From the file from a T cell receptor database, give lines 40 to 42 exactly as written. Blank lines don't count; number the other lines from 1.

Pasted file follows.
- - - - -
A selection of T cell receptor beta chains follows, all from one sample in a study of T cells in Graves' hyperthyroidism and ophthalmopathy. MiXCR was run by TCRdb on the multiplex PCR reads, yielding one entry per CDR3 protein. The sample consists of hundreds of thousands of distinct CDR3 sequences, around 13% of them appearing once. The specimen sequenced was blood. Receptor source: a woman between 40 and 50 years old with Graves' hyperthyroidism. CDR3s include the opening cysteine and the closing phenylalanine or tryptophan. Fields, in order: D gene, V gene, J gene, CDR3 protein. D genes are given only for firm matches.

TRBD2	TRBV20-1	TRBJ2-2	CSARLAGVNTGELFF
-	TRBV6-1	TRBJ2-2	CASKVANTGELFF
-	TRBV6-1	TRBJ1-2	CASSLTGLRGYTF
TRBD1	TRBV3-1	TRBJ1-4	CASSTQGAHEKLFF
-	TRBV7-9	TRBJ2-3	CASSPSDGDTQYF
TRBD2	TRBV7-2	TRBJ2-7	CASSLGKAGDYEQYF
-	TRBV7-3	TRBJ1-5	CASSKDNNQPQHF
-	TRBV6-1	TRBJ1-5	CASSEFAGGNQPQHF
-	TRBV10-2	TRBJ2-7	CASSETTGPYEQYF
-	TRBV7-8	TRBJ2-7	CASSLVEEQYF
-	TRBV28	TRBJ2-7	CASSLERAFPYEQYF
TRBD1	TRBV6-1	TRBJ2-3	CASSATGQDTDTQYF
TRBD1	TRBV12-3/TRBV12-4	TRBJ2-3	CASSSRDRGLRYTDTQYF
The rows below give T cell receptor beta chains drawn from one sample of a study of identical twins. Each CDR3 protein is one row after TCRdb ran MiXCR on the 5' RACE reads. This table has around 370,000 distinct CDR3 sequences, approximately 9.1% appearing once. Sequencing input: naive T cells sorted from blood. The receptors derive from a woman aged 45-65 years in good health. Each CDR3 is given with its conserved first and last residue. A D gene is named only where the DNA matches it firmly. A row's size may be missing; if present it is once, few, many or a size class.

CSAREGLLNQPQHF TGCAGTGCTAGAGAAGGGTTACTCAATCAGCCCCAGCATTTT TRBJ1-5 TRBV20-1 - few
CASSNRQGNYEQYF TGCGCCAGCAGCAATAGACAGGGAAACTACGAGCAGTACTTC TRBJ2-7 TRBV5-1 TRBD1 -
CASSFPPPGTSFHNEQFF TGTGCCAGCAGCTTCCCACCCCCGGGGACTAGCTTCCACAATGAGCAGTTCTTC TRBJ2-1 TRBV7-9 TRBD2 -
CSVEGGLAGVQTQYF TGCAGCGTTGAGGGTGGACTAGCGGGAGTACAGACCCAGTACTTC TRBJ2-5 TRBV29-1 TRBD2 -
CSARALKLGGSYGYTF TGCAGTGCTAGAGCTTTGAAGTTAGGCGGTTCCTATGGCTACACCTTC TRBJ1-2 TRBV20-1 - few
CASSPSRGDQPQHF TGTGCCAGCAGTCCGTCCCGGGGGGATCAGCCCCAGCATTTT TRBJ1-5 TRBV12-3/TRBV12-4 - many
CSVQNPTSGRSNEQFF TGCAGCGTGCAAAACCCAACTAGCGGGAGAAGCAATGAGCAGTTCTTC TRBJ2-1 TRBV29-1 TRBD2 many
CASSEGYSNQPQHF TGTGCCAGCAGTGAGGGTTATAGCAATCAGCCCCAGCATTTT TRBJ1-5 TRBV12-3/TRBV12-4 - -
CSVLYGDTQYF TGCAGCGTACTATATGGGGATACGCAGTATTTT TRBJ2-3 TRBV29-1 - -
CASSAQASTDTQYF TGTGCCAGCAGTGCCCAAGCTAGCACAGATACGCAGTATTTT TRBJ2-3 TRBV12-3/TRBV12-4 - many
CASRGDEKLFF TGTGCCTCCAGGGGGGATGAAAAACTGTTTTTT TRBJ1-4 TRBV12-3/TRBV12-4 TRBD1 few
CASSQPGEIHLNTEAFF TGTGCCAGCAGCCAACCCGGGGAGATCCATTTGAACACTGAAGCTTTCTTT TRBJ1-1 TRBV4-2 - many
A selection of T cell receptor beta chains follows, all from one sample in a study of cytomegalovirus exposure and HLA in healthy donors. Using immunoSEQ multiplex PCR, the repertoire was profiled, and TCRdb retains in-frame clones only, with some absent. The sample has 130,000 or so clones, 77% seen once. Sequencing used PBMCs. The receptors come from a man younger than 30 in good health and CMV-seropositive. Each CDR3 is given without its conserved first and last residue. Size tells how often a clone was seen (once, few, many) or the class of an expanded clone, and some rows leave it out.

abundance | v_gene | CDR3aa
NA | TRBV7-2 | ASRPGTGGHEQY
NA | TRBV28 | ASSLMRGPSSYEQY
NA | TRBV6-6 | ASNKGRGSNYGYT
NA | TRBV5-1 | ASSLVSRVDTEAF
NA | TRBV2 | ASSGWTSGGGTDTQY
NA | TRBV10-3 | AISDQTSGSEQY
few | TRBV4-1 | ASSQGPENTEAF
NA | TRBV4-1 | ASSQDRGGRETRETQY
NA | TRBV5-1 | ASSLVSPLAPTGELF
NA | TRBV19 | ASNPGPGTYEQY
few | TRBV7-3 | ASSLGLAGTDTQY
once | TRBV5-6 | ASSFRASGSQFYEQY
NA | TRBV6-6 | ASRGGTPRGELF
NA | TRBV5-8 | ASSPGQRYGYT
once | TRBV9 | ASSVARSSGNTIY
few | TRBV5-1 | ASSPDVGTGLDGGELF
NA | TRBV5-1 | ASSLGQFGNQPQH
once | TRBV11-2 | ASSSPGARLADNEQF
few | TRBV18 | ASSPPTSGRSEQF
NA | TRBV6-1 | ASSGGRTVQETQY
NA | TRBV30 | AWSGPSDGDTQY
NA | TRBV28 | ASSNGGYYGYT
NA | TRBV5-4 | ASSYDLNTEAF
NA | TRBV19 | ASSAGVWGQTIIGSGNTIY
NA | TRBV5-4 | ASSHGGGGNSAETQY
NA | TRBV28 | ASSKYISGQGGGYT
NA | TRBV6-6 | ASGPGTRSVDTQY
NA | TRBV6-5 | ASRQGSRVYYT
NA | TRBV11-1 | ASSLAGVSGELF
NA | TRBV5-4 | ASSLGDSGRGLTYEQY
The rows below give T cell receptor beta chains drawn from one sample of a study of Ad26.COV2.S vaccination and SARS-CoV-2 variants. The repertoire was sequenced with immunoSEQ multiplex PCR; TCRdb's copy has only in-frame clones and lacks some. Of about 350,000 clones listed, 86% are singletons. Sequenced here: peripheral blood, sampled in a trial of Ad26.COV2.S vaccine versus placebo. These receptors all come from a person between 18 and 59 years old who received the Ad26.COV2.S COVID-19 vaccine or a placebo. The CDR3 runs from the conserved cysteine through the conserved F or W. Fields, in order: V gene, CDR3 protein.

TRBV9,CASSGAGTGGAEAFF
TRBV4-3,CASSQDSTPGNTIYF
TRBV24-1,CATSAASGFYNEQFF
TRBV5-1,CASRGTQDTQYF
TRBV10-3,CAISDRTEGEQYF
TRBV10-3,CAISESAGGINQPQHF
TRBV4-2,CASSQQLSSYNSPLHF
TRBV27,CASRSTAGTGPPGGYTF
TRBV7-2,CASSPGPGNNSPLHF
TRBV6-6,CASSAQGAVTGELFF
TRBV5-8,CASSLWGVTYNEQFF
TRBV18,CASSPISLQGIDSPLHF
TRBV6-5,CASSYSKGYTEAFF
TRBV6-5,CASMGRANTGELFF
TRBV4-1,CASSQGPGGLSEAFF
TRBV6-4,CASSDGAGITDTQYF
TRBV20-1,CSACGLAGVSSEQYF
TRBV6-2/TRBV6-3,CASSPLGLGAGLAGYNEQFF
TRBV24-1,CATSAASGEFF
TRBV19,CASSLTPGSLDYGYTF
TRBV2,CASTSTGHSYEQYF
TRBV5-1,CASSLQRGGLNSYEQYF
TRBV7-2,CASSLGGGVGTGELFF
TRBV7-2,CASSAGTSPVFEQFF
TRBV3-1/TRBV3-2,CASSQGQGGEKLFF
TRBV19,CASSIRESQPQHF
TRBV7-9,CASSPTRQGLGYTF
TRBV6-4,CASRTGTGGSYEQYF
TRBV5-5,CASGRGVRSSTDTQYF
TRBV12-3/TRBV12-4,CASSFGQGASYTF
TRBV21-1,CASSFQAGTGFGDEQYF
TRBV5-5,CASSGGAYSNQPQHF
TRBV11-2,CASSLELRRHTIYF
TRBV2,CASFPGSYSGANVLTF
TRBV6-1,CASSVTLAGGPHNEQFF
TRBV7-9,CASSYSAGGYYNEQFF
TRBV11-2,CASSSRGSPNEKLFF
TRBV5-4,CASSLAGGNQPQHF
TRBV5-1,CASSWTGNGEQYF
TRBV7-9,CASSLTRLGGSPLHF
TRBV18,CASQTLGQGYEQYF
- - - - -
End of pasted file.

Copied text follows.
few | TRBV7-3 | ASSLGLAGTDTQY
once | TRBV5-6 | ASSFRASGSQFYEQY
NA | TRBV6-6 | ASRGGTPRGELF